This is a central question in what I call organizational structure of the Wikiversum. But as long as it is not clear in which direction a development of the organizations should go in general, what their self-understanding is, which mutual expectations determine the coexistence of WMF and Wikimedia organizations, there are still essentials missing for any clear ideas. Structural analyzes are necessary, but also a common exchange to thereby move forward together. So I'm very excited about the results of Chapters Dialogue. Never before we had findings of this breadth of participation and I hope that they are a good basis for the development of a comprehensible and reliable organizational structure. In this respect I also regret very much that Wikimedia Germany will finish the project with the analysis of the interviews and that there are no additional steps following.

Basically with regards to the development I see a big part of self-reliance of the Wikimedia organizations, but also a commitment by the Wikimedia Foundation. Each organization should have a very vested interest to develop and thereby also show some initiative or connect with others to this end. The Foundation plays a role in so far, as it has to create an environment which leaves room for these personal responsibilities. It only works in cooperation. And it is about creating structures that do not manage themselves, but lead the activities of organizations to success.

How should software development be organized? Should there be one or more central software locations or a global, heterogeneous network?

Even now, software development in the Wikiversum is nothing what is happening behind one locked door. Alongside with the development team in San Francisco, there are a whole lot of outside employed or commissioned developers, in addition there is also a regular bunch of volunteer developers. And of course there is also Wikidata, which was realized by Wikimedia Germany. Especially the last example shows that a division of software projects can be very useful. The Wikimedia Foundation had other priorities and therefore did not have the capacity to develop this project. Wikimedia Germany could fill this gap. What more could you want?

Both the central development and distribution in different locations have advantages and disadvantages. Be it the different labor costs, challenges in communication and cooperation, control of the time frame and code verification - there is not one true solution. Isn't it essential, that the necessary mobility remains to find the best realization depending on the type of task? That may be a regional organization, which takes over the software development of a specific amount, that can be the Foundation itself, when it comes to the regular maintenance and the development and implementation of sub-projects of high priority, that can still be contractors or volunteers. And between these groups, it can also lead to collaborations. I don't see any need nor a current reason to regulate the current practice in one of said directions.

The chapters' role in the Movement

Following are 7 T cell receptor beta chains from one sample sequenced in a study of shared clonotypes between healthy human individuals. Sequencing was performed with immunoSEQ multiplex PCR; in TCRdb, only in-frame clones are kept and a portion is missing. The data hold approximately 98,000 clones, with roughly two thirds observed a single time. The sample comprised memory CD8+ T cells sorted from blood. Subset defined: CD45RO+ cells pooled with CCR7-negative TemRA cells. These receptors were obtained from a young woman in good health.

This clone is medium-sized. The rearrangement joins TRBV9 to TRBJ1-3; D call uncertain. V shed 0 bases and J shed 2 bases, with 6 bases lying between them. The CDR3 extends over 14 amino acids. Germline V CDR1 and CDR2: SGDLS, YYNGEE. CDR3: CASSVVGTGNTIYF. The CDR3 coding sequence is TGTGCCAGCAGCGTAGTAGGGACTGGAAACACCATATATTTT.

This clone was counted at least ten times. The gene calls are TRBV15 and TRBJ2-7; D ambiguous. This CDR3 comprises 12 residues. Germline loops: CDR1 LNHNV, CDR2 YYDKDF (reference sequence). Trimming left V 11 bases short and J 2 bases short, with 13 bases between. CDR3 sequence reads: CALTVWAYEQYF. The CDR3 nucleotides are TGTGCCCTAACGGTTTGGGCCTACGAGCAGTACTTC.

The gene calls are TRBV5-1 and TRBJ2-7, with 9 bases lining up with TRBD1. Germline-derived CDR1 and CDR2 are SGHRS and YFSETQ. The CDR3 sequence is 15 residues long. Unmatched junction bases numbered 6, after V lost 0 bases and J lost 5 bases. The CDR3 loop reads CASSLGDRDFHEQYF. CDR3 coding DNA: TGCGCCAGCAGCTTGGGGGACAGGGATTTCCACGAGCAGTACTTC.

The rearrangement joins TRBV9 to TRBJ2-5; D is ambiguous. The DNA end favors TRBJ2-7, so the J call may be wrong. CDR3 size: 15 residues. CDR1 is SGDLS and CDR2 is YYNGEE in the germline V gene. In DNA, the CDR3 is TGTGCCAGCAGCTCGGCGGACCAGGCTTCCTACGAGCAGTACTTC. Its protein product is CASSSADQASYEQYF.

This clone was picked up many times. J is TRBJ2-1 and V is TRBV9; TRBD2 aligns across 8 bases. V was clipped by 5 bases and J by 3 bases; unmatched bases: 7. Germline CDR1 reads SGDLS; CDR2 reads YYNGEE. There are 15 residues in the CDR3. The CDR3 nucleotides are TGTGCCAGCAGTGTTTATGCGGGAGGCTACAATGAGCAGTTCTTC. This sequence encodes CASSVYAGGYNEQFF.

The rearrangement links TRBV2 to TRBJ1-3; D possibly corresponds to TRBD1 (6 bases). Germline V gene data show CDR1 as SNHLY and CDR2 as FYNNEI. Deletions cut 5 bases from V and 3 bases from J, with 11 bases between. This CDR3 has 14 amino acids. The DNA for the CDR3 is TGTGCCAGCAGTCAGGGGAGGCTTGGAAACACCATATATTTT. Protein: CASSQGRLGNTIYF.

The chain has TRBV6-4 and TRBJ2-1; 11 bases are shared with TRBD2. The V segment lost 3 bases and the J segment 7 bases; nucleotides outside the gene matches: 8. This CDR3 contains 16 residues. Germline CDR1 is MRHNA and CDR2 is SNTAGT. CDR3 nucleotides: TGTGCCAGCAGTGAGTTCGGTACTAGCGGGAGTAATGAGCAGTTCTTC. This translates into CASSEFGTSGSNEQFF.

How do you feel in general about the creation of additional chapters and how far should their independence go in your opinion? How do you see the chances of greater independence at a continental level, especially for the European self-determination? How can the independent status of the Chapters can be improves within the movement and concretely at WMF?

A whole battery of questions - which would be enough to fill an entire conference agenda ;-) Where do I start? With the establishment of additional regional organizations (chapters).

Crucial to my vote on the changed appointment conditions for additional regional or thematic organizations was apart from the reasons set out in our FAQ something quite banal. I think it is irresponsible to confirm new organizations, without thereby being aware, a/ what is expected of them and b/ what turbulences they are exposed to, as long as the basics of organizational structure have not been clarified in Wikiversum.

Many times in the past, the Wikimedia Foundation tried, mostly with event-ralated changes, to adapt the structures and functions in the fabric of the different Wikimedia organizations to the situation. Without any ill will, but in the result too often combined with excessive collateral damage as noticeable loss of confidence. However, a concrete picture of how the structure should look like, what responsibilities are where located, which the expectations exist in the one as in the other direction is, in my opinion, a prerequisite for further approvals. I can't on the one hand formally recognize groups, if I do not make it clear on the other side, what their work for the Wikiversum means, which requirements exist and how they can accomplish them. Here, the Board of Trustees is in demand, we can not close our mind to this task and we can not solve it without those who are concerned. I hope we are able to take it up with the strategic plan review. Either as part of the update, or as a separate process, in order to clarify these basics and to provide the necessary base for longer-term and trusting commitment for those who wish to organize.

The independence thing is tricky. Yes, regional organizations are legally independent, they could theoretically also exist if the Wikimedia Foundation (WMF) wasn't there. But would they exist in the same form? The question leaves me wondering what misschief exists, that could be fixed by more independence through (of what kind?).